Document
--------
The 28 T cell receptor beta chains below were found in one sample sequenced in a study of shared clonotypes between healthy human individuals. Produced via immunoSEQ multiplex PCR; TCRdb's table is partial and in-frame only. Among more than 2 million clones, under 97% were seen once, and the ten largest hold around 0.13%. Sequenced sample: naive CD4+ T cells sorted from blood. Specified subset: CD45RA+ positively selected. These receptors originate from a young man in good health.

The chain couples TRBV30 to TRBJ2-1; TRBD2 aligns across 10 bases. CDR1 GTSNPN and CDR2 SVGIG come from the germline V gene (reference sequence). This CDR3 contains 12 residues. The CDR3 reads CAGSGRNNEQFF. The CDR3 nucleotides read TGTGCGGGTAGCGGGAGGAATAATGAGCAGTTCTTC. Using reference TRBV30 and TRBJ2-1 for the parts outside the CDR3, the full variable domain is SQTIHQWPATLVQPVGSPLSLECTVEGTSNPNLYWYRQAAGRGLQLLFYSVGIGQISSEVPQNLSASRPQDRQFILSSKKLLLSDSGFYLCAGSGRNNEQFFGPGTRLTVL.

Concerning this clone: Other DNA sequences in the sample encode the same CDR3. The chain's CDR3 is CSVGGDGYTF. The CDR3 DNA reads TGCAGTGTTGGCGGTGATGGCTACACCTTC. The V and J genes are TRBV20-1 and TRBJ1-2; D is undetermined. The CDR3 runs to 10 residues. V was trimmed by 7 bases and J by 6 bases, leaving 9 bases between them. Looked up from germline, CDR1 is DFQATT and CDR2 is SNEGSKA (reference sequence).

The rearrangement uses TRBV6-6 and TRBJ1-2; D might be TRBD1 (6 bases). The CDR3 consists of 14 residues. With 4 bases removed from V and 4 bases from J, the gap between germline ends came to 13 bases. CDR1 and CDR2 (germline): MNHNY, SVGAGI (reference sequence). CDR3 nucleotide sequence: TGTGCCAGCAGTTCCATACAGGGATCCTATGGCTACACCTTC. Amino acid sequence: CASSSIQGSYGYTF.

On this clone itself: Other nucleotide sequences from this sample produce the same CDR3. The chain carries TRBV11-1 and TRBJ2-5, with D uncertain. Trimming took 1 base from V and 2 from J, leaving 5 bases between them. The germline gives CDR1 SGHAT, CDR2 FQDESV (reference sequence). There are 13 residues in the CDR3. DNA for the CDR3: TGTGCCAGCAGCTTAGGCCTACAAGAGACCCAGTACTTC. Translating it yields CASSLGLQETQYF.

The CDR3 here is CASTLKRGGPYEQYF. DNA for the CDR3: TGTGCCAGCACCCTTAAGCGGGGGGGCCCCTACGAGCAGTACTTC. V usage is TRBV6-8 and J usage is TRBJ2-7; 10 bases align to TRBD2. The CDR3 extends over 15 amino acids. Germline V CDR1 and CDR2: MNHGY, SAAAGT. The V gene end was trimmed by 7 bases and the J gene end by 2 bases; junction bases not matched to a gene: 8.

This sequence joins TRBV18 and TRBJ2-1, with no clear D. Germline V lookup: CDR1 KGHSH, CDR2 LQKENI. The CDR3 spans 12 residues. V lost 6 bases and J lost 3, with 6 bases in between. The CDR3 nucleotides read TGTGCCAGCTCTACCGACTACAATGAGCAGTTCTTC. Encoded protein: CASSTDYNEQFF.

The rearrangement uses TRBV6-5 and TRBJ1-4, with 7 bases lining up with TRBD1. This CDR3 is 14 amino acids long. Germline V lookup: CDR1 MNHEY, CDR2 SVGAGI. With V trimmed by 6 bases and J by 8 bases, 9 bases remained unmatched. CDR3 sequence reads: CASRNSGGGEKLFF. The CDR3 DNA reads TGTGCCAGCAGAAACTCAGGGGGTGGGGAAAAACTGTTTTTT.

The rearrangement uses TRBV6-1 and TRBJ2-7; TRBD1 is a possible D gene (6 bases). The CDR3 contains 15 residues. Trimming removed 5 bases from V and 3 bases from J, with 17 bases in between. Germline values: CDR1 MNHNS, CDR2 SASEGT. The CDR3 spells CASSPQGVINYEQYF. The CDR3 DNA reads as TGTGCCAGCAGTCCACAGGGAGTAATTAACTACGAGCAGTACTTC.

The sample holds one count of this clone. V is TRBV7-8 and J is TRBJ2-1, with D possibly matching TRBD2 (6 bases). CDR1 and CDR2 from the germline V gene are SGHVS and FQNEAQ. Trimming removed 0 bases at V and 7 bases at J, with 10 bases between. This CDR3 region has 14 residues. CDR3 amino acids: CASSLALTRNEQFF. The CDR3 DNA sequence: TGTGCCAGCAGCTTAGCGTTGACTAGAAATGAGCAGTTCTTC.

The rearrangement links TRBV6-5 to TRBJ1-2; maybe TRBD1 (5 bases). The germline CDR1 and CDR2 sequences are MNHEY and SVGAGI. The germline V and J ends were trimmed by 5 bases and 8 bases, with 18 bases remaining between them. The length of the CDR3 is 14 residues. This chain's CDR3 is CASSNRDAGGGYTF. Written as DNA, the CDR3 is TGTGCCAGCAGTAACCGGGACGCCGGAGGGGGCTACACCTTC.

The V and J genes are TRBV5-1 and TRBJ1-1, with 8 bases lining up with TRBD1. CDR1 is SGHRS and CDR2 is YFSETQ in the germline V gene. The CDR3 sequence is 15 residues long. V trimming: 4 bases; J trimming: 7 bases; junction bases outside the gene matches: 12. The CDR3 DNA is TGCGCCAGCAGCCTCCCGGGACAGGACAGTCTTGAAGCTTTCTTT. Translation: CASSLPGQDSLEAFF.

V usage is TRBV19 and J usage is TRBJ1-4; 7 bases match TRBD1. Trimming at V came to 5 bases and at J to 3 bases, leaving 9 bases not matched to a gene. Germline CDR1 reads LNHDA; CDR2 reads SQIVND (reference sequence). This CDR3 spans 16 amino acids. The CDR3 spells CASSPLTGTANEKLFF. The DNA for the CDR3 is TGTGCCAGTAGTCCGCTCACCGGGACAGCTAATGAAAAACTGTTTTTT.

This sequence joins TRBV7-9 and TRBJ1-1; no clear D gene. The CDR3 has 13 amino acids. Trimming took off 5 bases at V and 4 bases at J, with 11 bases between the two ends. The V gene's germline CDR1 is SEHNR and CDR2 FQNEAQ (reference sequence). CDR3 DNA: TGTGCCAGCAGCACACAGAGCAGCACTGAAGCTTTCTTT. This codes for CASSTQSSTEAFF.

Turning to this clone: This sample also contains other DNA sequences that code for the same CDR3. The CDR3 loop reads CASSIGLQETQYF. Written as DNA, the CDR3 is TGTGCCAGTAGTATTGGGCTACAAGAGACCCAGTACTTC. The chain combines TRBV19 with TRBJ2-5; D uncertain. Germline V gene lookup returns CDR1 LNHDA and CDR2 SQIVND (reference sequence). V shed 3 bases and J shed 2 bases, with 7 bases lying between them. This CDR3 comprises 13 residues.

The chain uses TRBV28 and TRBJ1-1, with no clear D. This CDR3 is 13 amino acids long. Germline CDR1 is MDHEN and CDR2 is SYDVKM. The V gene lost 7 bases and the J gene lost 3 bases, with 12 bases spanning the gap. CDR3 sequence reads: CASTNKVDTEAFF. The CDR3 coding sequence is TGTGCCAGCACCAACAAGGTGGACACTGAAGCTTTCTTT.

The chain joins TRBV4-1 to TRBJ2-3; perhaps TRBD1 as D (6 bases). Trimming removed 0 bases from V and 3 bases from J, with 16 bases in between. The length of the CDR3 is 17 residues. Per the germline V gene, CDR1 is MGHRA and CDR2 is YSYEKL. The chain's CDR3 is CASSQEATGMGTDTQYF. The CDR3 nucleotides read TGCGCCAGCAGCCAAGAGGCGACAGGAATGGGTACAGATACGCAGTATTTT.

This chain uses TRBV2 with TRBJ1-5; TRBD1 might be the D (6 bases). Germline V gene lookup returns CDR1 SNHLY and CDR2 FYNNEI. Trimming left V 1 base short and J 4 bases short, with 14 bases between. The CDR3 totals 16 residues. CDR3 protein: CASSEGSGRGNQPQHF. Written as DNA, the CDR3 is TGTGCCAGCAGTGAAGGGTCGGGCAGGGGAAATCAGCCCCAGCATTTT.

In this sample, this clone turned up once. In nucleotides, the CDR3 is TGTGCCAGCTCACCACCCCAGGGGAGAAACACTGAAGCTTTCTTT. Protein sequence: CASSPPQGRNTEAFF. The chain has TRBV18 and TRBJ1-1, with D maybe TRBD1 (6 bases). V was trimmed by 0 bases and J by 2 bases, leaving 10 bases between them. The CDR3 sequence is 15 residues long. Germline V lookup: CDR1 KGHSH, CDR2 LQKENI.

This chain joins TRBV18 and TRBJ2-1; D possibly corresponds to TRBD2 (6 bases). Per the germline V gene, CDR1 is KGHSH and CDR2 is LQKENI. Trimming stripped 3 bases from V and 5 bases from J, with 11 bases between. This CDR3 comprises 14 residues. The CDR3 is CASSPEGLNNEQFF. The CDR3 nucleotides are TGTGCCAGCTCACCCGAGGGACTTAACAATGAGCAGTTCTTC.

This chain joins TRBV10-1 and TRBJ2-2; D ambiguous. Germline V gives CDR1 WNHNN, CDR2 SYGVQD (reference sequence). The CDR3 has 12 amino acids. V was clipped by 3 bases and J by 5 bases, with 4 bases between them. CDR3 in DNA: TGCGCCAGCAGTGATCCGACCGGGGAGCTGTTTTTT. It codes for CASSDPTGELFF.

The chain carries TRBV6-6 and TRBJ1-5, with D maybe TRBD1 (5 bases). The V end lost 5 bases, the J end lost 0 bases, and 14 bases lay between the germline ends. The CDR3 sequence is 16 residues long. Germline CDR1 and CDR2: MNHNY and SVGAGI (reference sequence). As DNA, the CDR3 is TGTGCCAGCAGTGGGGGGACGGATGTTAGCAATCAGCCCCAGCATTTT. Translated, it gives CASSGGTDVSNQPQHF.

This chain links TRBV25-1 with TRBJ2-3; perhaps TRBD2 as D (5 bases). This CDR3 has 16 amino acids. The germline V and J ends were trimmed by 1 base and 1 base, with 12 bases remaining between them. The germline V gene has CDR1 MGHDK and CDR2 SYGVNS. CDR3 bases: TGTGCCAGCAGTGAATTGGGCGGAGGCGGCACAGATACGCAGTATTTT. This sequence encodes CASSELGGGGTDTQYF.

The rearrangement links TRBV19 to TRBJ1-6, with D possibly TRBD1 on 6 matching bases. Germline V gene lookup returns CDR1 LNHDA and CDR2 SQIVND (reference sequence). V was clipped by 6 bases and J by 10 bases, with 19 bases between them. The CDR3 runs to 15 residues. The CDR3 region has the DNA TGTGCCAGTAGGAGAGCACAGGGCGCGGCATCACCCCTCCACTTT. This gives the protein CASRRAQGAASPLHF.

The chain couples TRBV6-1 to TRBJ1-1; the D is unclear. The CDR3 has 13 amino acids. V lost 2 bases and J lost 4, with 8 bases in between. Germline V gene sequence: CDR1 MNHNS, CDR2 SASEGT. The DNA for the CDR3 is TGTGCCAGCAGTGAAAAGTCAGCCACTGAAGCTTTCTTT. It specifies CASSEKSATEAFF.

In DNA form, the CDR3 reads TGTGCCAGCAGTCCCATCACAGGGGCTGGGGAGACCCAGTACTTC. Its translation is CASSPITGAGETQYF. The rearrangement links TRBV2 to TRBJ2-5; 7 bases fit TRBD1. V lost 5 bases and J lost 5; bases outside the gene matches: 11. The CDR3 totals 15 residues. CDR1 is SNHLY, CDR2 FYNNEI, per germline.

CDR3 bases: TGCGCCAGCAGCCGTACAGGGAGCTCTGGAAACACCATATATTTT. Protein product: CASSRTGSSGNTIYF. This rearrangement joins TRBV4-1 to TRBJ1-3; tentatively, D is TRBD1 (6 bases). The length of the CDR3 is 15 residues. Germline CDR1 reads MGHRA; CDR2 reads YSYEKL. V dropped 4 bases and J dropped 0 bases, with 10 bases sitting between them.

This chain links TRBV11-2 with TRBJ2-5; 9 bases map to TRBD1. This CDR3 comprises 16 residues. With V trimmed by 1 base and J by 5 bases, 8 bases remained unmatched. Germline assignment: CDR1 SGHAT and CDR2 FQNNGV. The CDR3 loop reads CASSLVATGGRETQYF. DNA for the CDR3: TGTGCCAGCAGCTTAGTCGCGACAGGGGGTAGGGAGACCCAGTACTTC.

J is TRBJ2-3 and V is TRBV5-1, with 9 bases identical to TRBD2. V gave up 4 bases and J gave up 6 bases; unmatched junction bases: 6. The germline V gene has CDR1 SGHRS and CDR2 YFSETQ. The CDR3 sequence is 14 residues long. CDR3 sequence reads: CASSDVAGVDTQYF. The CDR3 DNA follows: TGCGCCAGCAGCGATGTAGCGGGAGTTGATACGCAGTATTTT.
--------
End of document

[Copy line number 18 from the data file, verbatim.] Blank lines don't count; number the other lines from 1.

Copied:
This chain uses TRBV2 with TRBJ1-5; TRBD1 might be the D (6 bases). Germline V gene lookup returns CDR1 SNHLY and CDR2 FYNNEI. Trimming left V 1 base short and J 4 bases short, with 14 bases between. The CDR3 totals 16 residues. CDR3 protein: CASSEGSGRGNQPQHF. Written as DNA, the CDR3 is TGTGCCAGCAGTGAAGGGTCGGGCAGGGGAAATCAGCCCCAGCATTTT.